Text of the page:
BANGOR — Their first basketball game at the storied Bangor Auditorium will be the building’s last.

And that’s fine with Boothbay Region senior point guard Anthony DiMauro, who described the playing surface as “slippery” and with plenty of “dead spots” after practicing on the polished hardwood for the first time earlier this week.

DiMauro leads a surprising Western Maine championship squad into the Class C state final at 8:45 p.m. Saturday against Penquis Valley of Milo, the Eastern Maine champion. Both teams are 19-1.

The same slippery adjective could be applied to DiMauro, a four-year starter at point guard who will do his best to avoid any dead spots in the basketball game itself.

“We like to get out and run,” he said. “When things slow down, we struggle.”

The Seahawks are coming off a 70-52 victory over Waynflete in last weekend’s regional final, a game venerable Coach I.J. Pinkham called the best of their season.

“I thought we were too young to get to this point,” said Pinkham, who sports a 558-277 career record through four decades of coaching. “Certainly, their play is not consistent, but they played pretty well last week.”

At the bottom of Pinkham’s emails, beneath the address and phone number of Boothbay High, where he teaches math, is a quote from author Rudyard Kipling: For the strength of the Pack is the Wolf, and the strength of the Wolf is the Pack.

That sense of the pack, of subjugating self in favor of team, is evident in the way Pinkham’s teams play and practice. The top two scorers, DiMauro and sophomore forward John Hepburn, average about 16 points per game. The other three starters all chip in two or three field goals per game. The bench usually goes only two deep.

When Pinkham wants to stop action during practice, he simply calls out “Whistle” rather than blow one himself. The players are attentive, but clearly having fun. They listen to the bespectacled man with the soft rasp in his voice.

“When he talks, everyone will shut up and listen to him,” said burly senior forward Linc Simmons, in other seasons a two-way tackle who throws discus and puts the shot. “He’s really calm about everything and that just builds our confidence back up. He’s not worried about anything.”

Part of that assurance stems from having a leader such as DiMauro running the floor show. Pinkham knows that the sum can be much greater than the parts when the parts mesh well.

“He makes us go,” the coach said of DiMauro, a right-handed thrower of baseballs and footballs but a left-handed shooter of basketballs.

“Even if it’s a night where he’s not scoring a lot of points, he makes sure the other guys have their opportunities.”

DiMauro gave up other sports once he entered high school, although he said he may return to the baseball diamond — he was a pretty fair shortstop and pitcher — for his senior spring. That he would be the varsity point guard as a freshman three years ago was never much in doubt.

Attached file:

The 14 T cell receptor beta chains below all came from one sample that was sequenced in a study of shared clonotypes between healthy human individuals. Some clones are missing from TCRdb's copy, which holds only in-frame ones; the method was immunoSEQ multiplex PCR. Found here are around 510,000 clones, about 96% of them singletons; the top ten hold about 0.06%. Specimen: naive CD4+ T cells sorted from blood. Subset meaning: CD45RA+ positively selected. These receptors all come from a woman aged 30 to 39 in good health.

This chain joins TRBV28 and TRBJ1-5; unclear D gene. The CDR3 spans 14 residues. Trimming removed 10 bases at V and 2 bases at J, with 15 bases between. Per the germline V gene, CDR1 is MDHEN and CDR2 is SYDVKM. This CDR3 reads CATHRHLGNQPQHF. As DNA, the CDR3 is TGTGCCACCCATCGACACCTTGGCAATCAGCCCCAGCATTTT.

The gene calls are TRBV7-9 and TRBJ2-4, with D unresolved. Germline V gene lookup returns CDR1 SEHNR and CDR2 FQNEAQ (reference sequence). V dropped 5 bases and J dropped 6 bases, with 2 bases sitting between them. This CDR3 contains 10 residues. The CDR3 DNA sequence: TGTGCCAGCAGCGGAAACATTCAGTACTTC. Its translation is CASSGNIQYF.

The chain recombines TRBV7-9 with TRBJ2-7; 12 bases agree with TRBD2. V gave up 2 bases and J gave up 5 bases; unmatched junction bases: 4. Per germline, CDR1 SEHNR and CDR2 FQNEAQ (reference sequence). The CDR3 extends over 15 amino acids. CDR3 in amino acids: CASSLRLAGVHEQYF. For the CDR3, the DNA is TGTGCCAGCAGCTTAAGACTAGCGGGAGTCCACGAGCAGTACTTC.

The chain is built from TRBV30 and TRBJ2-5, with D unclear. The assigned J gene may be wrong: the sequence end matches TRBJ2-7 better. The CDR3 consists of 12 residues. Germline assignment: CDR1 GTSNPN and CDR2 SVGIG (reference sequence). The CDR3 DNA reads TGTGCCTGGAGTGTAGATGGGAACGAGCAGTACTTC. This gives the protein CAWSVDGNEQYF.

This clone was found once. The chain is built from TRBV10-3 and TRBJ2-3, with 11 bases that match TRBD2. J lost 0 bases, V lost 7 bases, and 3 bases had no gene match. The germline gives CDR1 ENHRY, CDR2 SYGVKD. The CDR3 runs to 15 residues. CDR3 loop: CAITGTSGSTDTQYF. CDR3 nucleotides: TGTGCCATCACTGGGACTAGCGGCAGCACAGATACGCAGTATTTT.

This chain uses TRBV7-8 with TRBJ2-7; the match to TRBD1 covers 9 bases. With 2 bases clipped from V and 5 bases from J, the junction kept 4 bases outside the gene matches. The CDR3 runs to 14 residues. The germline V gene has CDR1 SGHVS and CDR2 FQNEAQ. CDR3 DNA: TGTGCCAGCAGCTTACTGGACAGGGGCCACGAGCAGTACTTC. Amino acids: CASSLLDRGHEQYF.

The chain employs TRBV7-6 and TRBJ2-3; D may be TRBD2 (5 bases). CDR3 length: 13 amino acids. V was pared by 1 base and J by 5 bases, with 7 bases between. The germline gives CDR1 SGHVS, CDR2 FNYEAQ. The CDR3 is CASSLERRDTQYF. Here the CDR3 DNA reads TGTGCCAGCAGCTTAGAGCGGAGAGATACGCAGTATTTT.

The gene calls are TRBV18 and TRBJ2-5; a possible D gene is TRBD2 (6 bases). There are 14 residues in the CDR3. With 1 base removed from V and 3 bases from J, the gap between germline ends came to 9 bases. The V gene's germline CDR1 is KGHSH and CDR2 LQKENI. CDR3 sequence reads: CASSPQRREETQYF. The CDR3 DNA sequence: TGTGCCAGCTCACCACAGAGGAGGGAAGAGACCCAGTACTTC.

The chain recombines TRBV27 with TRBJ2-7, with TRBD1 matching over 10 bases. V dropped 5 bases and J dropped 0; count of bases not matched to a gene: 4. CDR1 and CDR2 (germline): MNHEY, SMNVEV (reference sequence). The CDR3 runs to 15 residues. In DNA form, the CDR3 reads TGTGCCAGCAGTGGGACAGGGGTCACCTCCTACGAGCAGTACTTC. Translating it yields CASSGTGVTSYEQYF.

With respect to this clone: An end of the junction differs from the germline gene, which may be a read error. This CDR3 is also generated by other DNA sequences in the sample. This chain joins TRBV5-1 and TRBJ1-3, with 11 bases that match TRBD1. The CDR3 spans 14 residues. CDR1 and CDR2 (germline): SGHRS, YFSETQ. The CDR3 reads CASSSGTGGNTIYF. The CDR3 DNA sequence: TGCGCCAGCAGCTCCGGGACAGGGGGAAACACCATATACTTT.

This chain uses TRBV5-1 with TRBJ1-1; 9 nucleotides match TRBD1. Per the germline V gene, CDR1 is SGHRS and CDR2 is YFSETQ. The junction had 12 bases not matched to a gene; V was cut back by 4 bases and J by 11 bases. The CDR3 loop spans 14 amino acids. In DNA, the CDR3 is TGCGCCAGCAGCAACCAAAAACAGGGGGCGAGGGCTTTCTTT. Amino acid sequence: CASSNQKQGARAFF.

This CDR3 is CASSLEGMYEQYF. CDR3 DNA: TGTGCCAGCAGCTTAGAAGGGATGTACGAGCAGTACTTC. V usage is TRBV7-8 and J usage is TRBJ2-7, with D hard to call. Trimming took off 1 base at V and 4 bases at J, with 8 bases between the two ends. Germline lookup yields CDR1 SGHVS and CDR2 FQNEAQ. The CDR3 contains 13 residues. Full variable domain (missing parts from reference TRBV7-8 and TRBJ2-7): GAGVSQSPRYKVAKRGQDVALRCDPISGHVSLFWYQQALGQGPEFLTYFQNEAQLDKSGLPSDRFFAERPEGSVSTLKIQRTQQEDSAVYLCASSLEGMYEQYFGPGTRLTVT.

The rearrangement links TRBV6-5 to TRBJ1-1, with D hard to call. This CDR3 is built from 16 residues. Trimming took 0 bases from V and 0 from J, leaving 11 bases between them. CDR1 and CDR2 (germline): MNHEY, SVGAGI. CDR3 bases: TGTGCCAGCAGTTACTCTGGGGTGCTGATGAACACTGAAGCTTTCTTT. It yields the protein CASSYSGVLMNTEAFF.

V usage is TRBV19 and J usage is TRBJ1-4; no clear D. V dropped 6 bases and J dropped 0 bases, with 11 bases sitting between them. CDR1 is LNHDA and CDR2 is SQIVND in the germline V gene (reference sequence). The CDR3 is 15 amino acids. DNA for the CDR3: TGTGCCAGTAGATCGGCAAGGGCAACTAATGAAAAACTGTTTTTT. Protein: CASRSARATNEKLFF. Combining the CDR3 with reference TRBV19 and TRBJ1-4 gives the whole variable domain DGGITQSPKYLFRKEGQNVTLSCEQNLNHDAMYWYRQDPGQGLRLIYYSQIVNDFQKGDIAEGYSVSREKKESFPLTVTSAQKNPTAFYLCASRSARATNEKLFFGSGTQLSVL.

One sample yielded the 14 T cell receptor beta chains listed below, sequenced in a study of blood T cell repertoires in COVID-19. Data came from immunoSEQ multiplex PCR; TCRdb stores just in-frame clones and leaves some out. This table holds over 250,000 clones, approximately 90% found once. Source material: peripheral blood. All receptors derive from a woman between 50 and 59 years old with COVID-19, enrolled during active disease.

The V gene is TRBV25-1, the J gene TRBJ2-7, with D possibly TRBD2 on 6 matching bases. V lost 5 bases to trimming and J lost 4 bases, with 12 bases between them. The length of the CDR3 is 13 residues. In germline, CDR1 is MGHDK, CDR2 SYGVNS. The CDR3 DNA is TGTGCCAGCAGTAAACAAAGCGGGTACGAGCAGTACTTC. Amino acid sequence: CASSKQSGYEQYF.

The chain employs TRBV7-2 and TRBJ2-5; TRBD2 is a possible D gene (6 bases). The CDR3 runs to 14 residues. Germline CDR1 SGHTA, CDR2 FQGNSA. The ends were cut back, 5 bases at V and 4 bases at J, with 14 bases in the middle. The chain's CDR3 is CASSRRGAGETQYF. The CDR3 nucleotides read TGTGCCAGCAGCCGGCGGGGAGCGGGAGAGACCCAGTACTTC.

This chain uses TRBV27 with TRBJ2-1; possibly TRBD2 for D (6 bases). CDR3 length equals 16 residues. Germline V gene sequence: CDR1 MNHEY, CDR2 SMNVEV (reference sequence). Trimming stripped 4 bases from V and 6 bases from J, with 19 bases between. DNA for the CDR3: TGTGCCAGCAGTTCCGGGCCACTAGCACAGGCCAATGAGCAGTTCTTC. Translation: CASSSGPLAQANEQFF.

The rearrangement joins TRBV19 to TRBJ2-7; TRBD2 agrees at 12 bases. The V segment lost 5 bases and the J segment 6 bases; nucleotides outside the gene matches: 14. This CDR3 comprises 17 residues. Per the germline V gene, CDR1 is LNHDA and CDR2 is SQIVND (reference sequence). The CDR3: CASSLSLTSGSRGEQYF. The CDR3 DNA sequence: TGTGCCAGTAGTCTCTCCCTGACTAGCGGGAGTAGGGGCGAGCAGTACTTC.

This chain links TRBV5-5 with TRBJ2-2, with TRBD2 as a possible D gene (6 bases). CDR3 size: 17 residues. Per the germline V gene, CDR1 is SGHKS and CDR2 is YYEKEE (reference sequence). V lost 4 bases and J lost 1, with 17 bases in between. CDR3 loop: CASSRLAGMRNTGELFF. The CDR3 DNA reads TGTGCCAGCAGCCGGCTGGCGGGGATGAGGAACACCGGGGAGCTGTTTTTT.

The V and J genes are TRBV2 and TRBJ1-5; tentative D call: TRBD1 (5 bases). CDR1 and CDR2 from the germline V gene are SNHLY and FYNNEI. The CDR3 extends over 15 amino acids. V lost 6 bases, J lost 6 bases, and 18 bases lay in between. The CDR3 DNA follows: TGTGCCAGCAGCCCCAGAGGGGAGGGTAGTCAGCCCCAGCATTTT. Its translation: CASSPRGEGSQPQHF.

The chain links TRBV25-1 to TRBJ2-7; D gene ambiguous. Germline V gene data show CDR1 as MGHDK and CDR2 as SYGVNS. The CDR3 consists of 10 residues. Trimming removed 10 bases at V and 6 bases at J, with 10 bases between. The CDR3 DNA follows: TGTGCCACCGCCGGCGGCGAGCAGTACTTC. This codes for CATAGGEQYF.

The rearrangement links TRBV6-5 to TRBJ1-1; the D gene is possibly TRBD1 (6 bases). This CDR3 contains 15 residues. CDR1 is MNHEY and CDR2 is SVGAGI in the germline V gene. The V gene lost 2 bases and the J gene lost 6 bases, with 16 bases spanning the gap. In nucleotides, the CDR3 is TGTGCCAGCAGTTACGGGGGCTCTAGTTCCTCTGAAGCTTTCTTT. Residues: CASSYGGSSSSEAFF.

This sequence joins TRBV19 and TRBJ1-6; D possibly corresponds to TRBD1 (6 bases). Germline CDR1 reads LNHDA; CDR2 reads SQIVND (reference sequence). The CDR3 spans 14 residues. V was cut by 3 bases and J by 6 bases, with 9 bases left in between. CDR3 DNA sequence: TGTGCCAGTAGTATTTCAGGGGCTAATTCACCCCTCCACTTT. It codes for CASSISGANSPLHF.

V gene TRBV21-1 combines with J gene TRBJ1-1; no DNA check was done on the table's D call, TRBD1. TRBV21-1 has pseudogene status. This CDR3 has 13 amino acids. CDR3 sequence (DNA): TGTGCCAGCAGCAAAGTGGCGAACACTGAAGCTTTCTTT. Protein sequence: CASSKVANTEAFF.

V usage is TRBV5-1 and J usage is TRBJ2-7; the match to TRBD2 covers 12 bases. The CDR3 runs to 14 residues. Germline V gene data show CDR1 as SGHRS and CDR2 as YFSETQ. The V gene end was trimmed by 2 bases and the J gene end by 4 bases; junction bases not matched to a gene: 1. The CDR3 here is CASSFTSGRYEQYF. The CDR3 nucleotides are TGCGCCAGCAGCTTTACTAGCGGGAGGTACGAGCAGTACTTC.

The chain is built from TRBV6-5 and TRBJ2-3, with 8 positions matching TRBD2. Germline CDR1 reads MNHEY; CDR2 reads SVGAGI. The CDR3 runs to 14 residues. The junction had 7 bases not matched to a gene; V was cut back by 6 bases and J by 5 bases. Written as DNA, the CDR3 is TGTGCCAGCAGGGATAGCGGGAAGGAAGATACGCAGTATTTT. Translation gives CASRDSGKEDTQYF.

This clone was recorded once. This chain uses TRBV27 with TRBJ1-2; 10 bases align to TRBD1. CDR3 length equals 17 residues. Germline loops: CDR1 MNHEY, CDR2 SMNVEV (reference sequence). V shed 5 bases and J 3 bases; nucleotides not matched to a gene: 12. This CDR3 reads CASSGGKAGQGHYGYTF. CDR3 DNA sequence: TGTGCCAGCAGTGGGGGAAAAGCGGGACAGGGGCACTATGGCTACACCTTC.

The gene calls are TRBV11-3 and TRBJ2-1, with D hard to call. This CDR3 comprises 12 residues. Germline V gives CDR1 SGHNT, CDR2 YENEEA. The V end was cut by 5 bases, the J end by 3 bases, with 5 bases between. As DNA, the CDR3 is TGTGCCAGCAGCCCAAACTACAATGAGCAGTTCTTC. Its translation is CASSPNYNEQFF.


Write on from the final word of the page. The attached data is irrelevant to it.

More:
“I didn’t have anything better, that was the situation,” Pinkham said. “He’s very skilled. He’s very dedicated. He works every day, either in the weight room or on his shooting, and it has paid off for him.”

At a supple 6-foot-1, DiMauro gets his share of rebounds (7.0 per game) as well as assists (6.3). As a sophomore, he was part of the team that reached the Western Maine final before losing to Dirigo. His freshman and junior years, Boothbay lost its playoff opener.

In Boothbay’s quarterfinal victory over Wiscasset at the August Civic Center last week, DiMauro surpassed 1,000 points for his career. For a four-year starter, that number could have been much higher.

“But he’s a distributor,” Pinkham said. “He likes to get everybody involved.”

That sense of team chemistry is heightened by a fraternal sense of belonging in the Boothbay program. The Seahawks have three sets of brothers — Anthony and Joseph DiMauro, Evan and John Hepburn, and Linc and Shawn Simmons.

With four basketball courts within a 100-yard radius in Boothbay — two at the YMCA, one at the elementary school and one at the high school — this group grew up playing together.

“They really do get along,” Pinkham said. “It’s a nice group of kids.”

This year marks the fifth time Boothbay has reached a state final in Pinkham’s 36 seasons at the helm. The Seahawks lost to George Stevens Academy in 1979, lost to Penquis in 2000, beat Piscataquis in 2001 and lost to Calais in 2007.

Now, on Saturday night, they’ll have the honor of shutting down the old barn, with a chance to make one more golden memory.

“That would be pretty cool,” said DiMauro.

 

Glenn Jordan can be contacted at 791-6425 or at:

gjordan@pressherald.com

Twitter: GlennJordanPPH